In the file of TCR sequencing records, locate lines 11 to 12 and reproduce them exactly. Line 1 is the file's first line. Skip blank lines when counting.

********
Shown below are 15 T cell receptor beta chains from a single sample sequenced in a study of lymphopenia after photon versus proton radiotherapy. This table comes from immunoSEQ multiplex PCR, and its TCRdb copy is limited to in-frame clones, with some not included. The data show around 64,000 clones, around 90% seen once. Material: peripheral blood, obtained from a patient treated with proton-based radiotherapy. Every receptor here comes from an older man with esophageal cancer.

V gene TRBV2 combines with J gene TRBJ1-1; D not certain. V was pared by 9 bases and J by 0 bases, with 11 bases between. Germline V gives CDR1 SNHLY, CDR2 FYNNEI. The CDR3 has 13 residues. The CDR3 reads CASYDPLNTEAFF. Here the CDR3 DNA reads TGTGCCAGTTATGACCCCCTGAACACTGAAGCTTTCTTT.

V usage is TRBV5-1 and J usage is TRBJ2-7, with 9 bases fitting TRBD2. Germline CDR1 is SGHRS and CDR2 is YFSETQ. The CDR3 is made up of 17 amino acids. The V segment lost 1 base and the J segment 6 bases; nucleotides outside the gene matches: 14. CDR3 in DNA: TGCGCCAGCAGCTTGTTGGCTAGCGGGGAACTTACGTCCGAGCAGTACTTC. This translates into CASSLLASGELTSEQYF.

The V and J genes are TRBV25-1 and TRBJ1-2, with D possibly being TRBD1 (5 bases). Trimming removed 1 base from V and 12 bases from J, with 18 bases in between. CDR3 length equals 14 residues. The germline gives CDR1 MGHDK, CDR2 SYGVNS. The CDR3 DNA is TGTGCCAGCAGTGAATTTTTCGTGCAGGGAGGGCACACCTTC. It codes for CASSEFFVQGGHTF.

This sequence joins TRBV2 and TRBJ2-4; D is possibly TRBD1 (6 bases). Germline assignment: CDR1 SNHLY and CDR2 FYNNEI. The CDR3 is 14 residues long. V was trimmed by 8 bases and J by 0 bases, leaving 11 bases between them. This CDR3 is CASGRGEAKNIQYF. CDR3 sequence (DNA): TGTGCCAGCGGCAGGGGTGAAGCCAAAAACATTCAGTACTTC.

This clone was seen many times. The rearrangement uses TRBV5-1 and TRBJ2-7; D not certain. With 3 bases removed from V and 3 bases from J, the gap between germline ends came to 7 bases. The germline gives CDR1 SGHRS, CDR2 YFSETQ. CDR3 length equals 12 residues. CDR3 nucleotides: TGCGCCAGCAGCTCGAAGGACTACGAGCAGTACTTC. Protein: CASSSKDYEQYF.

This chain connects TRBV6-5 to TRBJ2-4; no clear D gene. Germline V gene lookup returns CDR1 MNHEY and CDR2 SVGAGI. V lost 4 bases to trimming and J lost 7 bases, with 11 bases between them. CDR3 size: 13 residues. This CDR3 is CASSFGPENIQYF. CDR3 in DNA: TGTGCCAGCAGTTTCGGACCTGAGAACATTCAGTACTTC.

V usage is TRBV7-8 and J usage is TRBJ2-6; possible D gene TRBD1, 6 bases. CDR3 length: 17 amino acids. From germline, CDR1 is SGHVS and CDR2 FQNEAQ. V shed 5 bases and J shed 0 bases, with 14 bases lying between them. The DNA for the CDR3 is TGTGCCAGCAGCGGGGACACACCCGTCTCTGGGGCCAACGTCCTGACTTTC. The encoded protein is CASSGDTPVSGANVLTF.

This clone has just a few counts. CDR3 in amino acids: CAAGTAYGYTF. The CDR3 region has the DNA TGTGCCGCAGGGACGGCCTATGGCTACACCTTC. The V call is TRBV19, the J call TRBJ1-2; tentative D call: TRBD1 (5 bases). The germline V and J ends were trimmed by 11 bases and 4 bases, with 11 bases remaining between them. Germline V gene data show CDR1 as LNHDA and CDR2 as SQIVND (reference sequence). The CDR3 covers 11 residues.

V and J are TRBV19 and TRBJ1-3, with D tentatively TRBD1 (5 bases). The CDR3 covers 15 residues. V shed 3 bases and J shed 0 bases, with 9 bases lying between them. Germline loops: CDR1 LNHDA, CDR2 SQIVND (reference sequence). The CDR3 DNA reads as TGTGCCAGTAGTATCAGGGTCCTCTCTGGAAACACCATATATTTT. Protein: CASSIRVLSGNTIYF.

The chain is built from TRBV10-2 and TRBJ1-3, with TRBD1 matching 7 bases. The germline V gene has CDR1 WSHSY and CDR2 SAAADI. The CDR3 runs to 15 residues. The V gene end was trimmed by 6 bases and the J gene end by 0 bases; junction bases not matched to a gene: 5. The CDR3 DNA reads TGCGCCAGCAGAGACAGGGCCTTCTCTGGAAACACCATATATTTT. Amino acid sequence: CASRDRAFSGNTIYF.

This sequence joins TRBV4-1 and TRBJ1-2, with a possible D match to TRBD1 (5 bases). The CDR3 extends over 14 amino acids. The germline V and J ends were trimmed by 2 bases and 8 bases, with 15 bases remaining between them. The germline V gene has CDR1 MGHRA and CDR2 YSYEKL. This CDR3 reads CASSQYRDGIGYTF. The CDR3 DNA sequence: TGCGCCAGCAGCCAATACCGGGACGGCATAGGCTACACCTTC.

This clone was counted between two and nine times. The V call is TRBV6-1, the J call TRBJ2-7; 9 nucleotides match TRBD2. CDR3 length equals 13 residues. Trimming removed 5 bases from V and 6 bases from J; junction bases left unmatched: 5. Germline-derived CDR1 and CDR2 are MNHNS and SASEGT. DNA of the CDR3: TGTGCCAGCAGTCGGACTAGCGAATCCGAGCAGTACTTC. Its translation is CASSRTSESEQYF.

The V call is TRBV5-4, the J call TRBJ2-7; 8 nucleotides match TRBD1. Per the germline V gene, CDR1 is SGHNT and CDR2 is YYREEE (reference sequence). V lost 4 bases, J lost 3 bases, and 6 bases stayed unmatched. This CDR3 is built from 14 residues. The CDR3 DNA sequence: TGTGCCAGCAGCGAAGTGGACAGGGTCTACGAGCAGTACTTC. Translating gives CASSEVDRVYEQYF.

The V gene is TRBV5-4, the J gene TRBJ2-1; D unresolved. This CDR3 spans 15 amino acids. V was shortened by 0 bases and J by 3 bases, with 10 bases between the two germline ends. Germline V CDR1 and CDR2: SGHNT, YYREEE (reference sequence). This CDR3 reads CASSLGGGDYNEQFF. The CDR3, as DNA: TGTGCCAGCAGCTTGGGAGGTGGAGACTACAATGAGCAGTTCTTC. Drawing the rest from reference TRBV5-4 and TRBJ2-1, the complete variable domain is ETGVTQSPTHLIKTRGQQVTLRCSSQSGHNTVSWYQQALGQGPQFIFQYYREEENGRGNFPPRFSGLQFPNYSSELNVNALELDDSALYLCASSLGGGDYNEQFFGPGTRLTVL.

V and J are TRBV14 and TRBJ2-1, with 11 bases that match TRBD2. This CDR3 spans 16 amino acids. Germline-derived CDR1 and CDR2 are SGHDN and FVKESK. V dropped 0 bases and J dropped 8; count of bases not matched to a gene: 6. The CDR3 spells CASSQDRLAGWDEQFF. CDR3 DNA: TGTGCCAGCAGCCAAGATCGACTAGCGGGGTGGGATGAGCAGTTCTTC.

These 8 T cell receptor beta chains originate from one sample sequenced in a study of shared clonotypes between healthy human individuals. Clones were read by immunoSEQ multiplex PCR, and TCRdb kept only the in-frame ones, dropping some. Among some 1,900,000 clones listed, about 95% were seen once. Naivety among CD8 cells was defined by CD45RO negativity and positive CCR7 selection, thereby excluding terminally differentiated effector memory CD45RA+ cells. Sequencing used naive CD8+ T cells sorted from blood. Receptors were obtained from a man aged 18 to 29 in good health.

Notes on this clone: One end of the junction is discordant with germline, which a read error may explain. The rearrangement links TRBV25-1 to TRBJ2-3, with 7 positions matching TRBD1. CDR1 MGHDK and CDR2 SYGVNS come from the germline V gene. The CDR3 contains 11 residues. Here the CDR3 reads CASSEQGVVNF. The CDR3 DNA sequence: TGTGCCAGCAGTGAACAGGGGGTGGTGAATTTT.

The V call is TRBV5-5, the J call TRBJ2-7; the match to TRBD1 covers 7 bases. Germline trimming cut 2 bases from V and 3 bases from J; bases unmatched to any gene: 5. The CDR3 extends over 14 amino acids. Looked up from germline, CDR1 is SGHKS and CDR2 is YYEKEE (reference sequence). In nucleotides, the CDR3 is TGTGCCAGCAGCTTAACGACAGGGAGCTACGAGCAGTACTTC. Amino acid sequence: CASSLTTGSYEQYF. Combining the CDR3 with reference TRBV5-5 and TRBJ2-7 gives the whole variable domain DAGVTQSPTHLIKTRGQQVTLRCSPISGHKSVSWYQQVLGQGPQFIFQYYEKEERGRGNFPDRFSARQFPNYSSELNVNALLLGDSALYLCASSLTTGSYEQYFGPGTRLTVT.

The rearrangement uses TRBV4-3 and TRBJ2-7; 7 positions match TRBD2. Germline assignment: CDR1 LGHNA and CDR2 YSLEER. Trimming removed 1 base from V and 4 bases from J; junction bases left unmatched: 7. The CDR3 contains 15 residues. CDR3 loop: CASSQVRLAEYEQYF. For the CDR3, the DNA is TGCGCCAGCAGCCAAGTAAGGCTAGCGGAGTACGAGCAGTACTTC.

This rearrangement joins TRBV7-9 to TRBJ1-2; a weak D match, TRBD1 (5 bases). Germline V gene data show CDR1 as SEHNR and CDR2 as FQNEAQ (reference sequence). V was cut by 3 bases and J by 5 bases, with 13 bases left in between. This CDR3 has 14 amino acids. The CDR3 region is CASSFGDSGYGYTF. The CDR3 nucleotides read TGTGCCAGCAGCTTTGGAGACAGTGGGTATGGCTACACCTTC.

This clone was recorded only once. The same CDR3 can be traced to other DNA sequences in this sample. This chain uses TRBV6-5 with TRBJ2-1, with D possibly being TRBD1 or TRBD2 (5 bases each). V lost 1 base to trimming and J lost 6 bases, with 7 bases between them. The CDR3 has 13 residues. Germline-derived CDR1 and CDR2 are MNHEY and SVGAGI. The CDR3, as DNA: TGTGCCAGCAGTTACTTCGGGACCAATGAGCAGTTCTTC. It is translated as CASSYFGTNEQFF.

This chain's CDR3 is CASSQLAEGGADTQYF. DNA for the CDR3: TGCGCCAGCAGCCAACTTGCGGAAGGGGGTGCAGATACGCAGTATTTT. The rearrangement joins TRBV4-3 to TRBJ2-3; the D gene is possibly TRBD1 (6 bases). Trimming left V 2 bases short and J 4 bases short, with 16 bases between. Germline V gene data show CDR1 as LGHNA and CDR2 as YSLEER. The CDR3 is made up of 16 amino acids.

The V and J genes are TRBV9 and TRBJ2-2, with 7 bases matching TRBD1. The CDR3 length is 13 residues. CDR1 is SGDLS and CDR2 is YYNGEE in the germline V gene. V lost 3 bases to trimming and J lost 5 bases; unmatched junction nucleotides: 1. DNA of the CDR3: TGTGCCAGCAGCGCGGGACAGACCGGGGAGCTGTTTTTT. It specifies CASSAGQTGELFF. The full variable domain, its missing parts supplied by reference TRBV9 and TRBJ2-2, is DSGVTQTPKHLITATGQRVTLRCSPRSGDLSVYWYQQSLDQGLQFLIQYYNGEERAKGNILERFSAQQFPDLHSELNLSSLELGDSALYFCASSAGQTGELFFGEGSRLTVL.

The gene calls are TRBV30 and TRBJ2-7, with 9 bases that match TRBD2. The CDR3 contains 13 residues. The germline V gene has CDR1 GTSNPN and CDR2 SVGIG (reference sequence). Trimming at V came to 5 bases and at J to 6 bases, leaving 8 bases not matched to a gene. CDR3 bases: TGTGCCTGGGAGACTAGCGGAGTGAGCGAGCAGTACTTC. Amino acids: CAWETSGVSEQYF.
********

The chain is built from TRBV10-2 and TRBJ1-3, with TRBD1 matching 7 bases. The germline V gene has CDR1 WSHSY and CDR2 SAAADI. The CDR3 runs to 15 residues. The V gene end was trimmed by 6 bases and the J gene end by 0 bases; junction bases not matched to a gene: 5. The CDR3 DNA reads TGCGCCAGCAGAGACAGGGCCTTCTCTGGAAACACCATATATTTT. Amino acid sequence: CASRDRAFSGNTIYF.

This sequence joins TRBV4-1 and TRBJ1-2, with a possible D match to TRBD1 (5 bases). The CDR3 extends over 14 amino acids. The germline V and J ends were trimmed by 2 bases and 8 bases, with 15 bases remaining between them. The germline V gene has CDR1 MGHRA and CDR2 YSYEKL. This CDR3 reads CASSQYRDGIGYTF. The CDR3 DNA sequence: TGCGCCAGCAGCCAATACCGGGACGGCATAGGCTACACCTTC.